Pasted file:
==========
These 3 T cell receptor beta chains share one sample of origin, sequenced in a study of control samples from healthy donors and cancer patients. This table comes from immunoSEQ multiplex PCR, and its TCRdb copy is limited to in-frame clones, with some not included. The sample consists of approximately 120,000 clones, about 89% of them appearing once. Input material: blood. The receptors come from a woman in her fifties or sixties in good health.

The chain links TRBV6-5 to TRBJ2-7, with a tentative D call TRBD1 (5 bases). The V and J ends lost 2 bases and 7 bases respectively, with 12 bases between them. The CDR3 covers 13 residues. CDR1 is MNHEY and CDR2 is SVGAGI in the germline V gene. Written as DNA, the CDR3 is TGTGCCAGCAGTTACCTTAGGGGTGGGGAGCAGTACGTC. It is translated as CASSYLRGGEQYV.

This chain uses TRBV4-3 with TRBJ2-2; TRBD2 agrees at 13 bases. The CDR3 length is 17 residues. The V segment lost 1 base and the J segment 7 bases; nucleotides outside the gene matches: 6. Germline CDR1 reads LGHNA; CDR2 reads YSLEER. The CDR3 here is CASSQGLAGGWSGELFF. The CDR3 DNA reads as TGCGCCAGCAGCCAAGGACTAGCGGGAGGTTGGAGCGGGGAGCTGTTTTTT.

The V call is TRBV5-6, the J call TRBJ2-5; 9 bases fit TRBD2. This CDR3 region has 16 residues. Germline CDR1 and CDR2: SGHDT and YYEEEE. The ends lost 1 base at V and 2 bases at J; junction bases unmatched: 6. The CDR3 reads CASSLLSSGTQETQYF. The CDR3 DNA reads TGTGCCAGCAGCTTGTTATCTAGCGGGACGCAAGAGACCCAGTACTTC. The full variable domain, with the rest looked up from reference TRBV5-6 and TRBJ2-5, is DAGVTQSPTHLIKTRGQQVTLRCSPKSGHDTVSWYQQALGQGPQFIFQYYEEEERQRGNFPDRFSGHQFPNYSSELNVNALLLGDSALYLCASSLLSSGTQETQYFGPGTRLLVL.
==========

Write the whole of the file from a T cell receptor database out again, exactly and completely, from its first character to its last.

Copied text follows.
These 3 T cell receptor beta chains share one sample of origin, sequenced in a study of control samples from healthy donors and cancer patients. This table comes from immunoSEQ multiplex PCR, and its TCRdb copy is limited to in-frame clones, with some not included. The sample consists of approximately 120,000 clones, about 89% of them appearing once. Input material: blood. The receptors come from a woman in her fifties or sixties in good health.

The chain links TRBV6-5 to TRBJ2-7, with a tentative D call TRBD1 (5 bases). The V and J ends lost 2 bases and 7 bases respectively, with 12 bases between them. The CDR3 covers 13 residues. CDR1 is MNHEY and CDR2 is SVGAGI in the germline V gene. Written as DNA, the CDR3 is TGTGCCAGCAGTTACCTTAGGGGTGGGGAGCAGTACGTC. It is translated as CASSYLRGGEQYV.

This chain uses TRBV4-3 with TRBJ2-2; TRBD2 agrees at 13 bases. The CDR3 length is 17 residues. The V segment lost 1 base and the J segment 7 bases; nucleotides outside the gene matches: 6. Germline CDR1 reads LGHNA; CDR2 reads YSLEER. The CDR3 here is CASSQGLAGGWSGELFF. The CDR3 DNA reads as TGCGCCAGCAGCCAAGGACTAGCGGGAGGTTGGAGCGGGGAGCTGTTTTTT.

The V call is TRBV5-6, the J call TRBJ2-5; 9 bases fit TRBD2. This CDR3 region has 16 residues. Germline CDR1 and CDR2: SGHDT and YYEEEE. The ends lost 1 base at V and 2 bases at J; junction bases unmatched: 6. The CDR3 reads CASSLLSSGTQETQYF. The CDR3 DNA reads TGTGCCAGCAGCTTGTTATCTAGCGGGACGCAAGAGACCCAGTACTTC. The full variable domain, with the rest looked up from reference TRBV5-6 and TRBJ2-5, is DAGVTQSPTHLIKTRGQQVTLRCSPKSGHDTVSWYQQALGQGPQFIFQYYEEEERQRGNFPDRFSGHQFPNYSSELNVNALLLGDSALYLCASSLLSSGTQETQYFGPGTRLLVL.